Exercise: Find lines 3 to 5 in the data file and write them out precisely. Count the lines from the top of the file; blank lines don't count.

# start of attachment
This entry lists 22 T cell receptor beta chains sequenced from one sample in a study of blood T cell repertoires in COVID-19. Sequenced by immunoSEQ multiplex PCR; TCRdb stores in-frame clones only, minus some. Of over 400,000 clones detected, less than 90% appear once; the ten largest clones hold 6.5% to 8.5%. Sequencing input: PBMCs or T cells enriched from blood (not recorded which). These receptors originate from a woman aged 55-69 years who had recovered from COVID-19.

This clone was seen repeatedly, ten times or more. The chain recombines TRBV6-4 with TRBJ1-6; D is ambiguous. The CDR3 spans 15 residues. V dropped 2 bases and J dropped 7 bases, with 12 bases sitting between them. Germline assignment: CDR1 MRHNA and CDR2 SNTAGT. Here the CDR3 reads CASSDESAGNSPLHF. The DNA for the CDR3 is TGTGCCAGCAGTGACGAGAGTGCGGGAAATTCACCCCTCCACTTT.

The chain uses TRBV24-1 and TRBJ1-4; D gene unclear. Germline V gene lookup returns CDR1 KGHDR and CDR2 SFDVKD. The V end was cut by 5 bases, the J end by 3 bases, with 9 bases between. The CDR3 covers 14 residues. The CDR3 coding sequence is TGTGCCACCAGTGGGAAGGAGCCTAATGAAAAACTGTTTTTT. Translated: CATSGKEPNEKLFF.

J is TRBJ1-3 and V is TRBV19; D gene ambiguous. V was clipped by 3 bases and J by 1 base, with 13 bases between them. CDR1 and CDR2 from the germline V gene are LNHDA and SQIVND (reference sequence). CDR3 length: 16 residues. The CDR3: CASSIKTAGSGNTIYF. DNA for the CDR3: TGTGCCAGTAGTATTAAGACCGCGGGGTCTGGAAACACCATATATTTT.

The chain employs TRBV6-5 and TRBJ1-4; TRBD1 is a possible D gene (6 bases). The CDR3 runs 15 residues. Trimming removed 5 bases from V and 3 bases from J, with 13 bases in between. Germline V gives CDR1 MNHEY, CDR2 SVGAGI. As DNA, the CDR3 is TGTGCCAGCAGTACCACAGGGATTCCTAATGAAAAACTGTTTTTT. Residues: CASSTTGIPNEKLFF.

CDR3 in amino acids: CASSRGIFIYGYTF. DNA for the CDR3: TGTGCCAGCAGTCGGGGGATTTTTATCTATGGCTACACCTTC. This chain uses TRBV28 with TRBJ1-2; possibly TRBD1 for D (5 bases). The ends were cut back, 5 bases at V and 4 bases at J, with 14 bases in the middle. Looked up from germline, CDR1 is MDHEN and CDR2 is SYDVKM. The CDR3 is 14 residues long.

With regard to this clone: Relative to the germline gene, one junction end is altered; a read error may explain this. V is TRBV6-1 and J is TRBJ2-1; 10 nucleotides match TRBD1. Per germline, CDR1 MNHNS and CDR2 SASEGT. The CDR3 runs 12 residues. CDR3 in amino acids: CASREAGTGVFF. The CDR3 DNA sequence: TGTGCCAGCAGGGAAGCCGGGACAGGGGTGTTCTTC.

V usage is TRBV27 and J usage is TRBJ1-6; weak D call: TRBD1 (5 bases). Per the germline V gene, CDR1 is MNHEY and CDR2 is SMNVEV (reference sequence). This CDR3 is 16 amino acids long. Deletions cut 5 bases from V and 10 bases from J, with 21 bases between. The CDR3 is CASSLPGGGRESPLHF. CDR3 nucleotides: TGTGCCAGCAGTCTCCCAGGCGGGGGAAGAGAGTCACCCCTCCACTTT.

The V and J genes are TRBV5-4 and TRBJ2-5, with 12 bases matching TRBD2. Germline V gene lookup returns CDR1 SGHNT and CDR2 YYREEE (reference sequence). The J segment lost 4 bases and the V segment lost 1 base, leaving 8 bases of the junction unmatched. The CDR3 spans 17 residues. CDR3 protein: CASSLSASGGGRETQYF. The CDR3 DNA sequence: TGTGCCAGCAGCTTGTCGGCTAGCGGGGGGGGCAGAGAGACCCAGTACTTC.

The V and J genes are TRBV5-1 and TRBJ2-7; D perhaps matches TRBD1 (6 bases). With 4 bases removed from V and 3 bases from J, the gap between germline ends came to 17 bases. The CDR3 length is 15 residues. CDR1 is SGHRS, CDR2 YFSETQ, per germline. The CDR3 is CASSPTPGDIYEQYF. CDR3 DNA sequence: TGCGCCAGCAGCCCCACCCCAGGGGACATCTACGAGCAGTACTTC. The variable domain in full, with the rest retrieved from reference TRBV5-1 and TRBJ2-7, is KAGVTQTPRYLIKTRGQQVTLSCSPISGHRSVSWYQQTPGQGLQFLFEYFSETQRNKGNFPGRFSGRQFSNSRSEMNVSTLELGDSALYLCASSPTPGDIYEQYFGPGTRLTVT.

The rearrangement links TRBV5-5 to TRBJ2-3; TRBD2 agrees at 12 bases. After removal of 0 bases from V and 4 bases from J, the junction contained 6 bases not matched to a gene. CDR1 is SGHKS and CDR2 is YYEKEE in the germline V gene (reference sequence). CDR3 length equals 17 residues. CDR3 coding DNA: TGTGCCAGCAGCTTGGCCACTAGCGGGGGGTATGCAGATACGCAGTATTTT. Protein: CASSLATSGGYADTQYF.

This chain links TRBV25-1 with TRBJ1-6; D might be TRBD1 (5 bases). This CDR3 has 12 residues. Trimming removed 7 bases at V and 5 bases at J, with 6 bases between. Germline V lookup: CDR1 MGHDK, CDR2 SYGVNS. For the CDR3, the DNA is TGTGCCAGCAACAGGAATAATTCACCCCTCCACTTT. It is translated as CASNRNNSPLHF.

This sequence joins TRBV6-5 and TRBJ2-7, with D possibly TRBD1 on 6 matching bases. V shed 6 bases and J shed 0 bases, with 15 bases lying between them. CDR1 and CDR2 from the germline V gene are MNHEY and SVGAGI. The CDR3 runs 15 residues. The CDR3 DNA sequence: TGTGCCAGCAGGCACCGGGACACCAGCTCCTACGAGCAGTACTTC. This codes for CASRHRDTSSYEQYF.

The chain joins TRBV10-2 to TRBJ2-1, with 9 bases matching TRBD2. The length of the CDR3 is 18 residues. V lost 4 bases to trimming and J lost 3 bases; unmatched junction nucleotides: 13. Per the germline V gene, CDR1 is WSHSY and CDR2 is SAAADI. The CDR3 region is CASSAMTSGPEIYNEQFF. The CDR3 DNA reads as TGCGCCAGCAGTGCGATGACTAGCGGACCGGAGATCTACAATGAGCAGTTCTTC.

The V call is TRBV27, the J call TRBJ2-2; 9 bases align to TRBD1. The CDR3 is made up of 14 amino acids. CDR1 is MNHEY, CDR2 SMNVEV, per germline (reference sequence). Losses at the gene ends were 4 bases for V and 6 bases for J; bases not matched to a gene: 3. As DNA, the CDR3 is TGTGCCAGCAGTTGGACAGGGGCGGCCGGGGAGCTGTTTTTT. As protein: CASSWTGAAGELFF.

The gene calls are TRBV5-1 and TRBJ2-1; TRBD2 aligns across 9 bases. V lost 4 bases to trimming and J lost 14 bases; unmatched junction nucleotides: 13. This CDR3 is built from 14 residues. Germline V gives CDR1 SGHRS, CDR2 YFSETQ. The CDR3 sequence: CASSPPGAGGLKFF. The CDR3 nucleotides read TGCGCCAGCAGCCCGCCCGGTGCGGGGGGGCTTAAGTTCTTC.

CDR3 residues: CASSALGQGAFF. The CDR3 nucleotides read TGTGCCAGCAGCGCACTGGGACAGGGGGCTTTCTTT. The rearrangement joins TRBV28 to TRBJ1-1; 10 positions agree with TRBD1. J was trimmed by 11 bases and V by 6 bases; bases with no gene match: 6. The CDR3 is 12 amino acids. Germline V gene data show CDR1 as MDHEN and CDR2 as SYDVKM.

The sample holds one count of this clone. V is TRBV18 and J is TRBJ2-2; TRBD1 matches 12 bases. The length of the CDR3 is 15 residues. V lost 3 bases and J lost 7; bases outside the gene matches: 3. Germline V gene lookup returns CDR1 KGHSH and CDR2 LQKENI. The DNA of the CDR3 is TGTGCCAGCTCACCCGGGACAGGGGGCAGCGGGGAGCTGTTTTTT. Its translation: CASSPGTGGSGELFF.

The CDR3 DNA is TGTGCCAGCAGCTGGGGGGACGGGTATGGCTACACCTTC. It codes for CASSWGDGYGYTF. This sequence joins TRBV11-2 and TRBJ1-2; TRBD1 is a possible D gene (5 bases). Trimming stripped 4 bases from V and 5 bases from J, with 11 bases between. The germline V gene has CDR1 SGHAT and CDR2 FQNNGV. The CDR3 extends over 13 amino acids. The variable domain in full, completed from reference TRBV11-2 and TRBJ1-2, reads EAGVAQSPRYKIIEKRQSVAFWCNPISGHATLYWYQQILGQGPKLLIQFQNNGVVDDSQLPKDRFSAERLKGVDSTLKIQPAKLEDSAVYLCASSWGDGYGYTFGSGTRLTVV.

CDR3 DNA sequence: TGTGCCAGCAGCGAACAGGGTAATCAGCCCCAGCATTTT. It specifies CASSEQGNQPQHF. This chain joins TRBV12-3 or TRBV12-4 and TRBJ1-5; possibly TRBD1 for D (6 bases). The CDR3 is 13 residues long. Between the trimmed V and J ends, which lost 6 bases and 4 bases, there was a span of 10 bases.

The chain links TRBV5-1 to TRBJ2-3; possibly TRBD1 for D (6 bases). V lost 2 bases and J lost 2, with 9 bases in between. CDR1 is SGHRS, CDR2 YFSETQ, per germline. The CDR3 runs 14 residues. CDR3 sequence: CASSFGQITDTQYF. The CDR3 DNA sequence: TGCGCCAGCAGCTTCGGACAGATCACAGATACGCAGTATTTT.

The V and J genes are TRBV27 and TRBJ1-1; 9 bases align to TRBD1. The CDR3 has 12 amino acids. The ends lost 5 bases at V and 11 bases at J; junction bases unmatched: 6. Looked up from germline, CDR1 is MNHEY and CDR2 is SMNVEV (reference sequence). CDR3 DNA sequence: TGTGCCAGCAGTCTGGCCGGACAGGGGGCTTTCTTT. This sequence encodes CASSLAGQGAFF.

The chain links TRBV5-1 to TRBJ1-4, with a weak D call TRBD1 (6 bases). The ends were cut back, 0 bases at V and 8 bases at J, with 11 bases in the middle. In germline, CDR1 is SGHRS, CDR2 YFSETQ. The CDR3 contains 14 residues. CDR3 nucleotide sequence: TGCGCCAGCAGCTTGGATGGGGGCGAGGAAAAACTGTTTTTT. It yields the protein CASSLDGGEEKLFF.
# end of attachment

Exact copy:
The chain uses TRBV24-1 and TRBJ1-4; D gene unclear. Germline V gene lookup returns CDR1 KGHDR and CDR2 SFDVKD. The V end was cut by 5 bases, the J end by 3 bases, with 9 bases between. The CDR3 covers 14 residues. The CDR3 coding sequence is TGTGCCACCAGTGGGAAGGAGCCTAATGAAAAACTGTTTTTT. Translated: CATSGKEPNEKLFF.

J is TRBJ1-3 and V is TRBV19; D gene ambiguous. V was clipped by 3 bases and J by 1 base, with 13 bases between them. CDR1 and CDR2 from the germline V gene are LNHDA and SQIVND (reference sequence). CDR3 length: 16 residues. The CDR3: CASSIKTAGSGNTIYF. DNA for the CDR3: TGTGCCAGTAGTATTAAGACCGCGGGGTCTGGAAACACCATATATTTT.

The chain employs TRBV6-5 and TRBJ1-4; TRBD1 is a possible D gene (6 bases). The CDR3 runs 15 residues. Trimming removed 5 bases from V and 3 bases from J, with 13 bases in between. Germline V gives CDR1 MNHEY, CDR2 SVGAGI. As DNA, the CDR3 is TGTGCCAGCAGTACCACAGGGATTCCTAATGAAAAACTGTTTTTT. Residues: CASSTTGIPNEKLFF.